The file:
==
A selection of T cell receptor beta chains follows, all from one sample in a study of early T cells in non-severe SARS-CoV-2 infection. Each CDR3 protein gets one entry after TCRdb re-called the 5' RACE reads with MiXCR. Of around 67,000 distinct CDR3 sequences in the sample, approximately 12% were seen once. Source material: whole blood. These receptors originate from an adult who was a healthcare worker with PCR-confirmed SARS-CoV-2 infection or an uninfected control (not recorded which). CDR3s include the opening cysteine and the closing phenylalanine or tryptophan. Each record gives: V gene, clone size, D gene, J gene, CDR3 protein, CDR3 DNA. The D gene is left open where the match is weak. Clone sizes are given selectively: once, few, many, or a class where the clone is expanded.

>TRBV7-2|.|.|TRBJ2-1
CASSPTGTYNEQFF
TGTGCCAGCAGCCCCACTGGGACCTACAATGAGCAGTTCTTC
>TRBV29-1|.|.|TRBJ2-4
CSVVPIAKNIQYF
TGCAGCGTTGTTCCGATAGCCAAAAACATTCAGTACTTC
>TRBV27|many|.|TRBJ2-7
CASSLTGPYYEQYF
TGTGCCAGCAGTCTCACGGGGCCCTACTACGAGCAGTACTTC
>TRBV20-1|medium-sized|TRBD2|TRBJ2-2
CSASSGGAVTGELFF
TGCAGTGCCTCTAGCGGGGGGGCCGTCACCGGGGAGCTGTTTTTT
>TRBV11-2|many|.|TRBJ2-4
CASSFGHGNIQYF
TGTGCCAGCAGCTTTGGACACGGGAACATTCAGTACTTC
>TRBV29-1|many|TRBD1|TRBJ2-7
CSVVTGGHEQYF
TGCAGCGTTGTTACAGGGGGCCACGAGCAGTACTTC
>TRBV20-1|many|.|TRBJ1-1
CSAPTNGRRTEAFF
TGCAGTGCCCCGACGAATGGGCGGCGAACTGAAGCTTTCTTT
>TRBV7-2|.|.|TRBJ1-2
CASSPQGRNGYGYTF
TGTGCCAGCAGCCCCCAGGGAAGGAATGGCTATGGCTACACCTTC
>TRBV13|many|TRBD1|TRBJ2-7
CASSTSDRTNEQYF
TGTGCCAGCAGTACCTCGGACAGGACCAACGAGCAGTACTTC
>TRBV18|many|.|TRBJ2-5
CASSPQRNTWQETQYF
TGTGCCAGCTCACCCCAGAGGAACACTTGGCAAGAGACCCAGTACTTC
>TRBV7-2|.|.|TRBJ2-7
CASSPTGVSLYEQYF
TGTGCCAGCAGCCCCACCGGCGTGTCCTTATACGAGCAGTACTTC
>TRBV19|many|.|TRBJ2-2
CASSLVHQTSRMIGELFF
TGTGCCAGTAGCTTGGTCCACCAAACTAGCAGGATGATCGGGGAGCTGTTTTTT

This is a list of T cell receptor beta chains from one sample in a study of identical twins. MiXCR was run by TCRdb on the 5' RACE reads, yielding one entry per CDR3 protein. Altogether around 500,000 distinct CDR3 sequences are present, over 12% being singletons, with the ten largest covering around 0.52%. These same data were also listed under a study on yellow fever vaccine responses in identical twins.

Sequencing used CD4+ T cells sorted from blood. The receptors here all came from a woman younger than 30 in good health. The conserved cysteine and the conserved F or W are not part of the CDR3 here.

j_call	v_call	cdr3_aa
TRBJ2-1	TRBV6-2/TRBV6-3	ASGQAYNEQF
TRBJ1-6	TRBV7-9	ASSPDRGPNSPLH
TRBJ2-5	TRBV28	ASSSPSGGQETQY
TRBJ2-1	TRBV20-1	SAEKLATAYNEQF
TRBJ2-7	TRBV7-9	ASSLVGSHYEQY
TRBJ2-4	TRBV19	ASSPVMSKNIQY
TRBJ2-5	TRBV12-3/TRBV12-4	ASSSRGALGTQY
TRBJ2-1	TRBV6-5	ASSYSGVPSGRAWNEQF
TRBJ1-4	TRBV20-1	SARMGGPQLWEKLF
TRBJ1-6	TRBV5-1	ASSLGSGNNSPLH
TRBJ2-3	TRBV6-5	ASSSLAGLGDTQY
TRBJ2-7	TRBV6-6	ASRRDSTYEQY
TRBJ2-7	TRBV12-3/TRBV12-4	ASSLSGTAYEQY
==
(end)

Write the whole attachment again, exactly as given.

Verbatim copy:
A selection of T cell receptor beta chains follows, all from one sample in a study of early T cells in non-severe SARS-CoV-2 infection. Each CDR3 protein gets one entry after TCRdb re-called the 5' RACE reads with MiXCR. Of around 67,000 distinct CDR3 sequences in the sample, approximately 12% were seen once. Source material: whole blood. These receptors originate from an adult who was a healthcare worker with PCR-confirmed SARS-CoV-2 infection or an uninfected control (not recorded which). CDR3s include the opening cysteine and the closing phenylalanine or tryptophan. Each record gives: V gene, clone size, D gene, J gene, CDR3 protein, CDR3 DNA. The D gene is left open where the match is weak. Clone sizes are given selectively: once, few, many, or a class where the clone is expanded.

>TRBV7-2|.|.|TRBJ2-1
CASSPTGTYNEQFF
TGTGCCAGCAGCCCCACTGGGACCTACAATGAGCAGTTCTTC
>TRBV29-1|.|.|TRBJ2-4
CSVVPIAKNIQYF
TGCAGCGTTGTTCCGATAGCCAAAAACATTCAGTACTTC
>TRBV27|many|.|TRBJ2-7
CASSLTGPYYEQYF
TGTGCCAGCAGTCTCACGGGGCCCTACTACGAGCAGTACTTC
>TRBV20-1|medium-sized|TRBD2|TRBJ2-2
CSASSGGAVTGELFF
TGCAGTGCCTCTAGCGGGGGGGCCGTCACCGGGGAGCTGTTTTTT
>TRBV11-2|many|.|TRBJ2-4
CASSFGHGNIQYF
TGTGCCAGCAGCTTTGGACACGGGAACATTCAGTACTTC
>TRBV29-1|many|TRBD1|TRBJ2-7
CSVVTGGHEQYF
TGCAGCGTTGTTACAGGGGGCCACGAGCAGTACTTC
>TRBV20-1|many|.|TRBJ1-1
CSAPTNGRRTEAFF
TGCAGTGCCCCGACGAATGGGCGGCGAACTGAAGCTTTCTTT
>TRBV7-2|.|.|TRBJ1-2
CASSPQGRNGYGYTF
TGTGCCAGCAGCCCCCAGGGAAGGAATGGCTATGGCTACACCTTC
>TRBV13|many|TRBD1|TRBJ2-7
CASSTSDRTNEQYF
TGTGCCAGCAGTACCTCGGACAGGACCAACGAGCAGTACTTC
>TRBV18|many|.|TRBJ2-5
CASSPQRNTWQETQYF
TGTGCCAGCTCACCCCAGAGGAACACTTGGCAAGAGACCCAGTACTTC
>TRBV7-2|.|.|TRBJ2-7
CASSPTGVSLYEQYF
TGTGCCAGCAGCCCCACCGGCGTGTCCTTATACGAGCAGTACTTC
>TRBV19|many|.|TRBJ2-2
CASSLVHQTSRMIGELFF
TGTGCCAGTAGCTTGGTCCACCAAACTAGCAGGATGATCGGGGAGCTGTTTTTT

This is a list of T cell receptor beta chains from one sample in a study of identical twins. MiXCR was run by TCRdb on the 5' RACE reads, yielding one entry per CDR3 protein. Altogether around 500,000 distinct CDR3 sequences are present, over 12% being singletons, with the ten largest covering around 0.52%. These same data were also listed under a study on yellow fever vaccine responses in identical twins.

Sequencing used CD4+ T cells sorted from blood. The receptors here all came from a woman younger than 30 in good health. The conserved cysteine and the conserved F or W are not part of the CDR3 here.

j_call	v_call	cdr3_aa
TRBJ2-1	TRBV6-2/TRBV6-3	ASGQAYNEQF
TRBJ1-6	TRBV7-9	ASSPDRGPNSPLH
TRBJ2-5	TRBV28	ASSSPSGGQETQY
TRBJ2-1	TRBV20-1	SAEKLATAYNEQF
TRBJ2-7	TRBV7-9	ASSLVGSHYEQY
TRBJ2-4	TRBV19	ASSPVMSKNIQY
TRBJ2-5	TRBV12-3/TRBV12-4	ASSSRGALGTQY
TRBJ2-1	TRBV6-5	ASSYSGVPSGRAWNEQF
TRBJ1-4	TRBV20-1	SARMGGPQLWEKLF
TRBJ1-6	TRBV5-1	ASSLGSGNNSPLH
TRBJ2-3	TRBV6-5	ASSSLAGLGDTQY
TRBJ2-7	TRBV6-6	ASRRDSTYEQY
TRBJ2-7	TRBV12-3/TRBV12-4	ASSLSGTAYEQY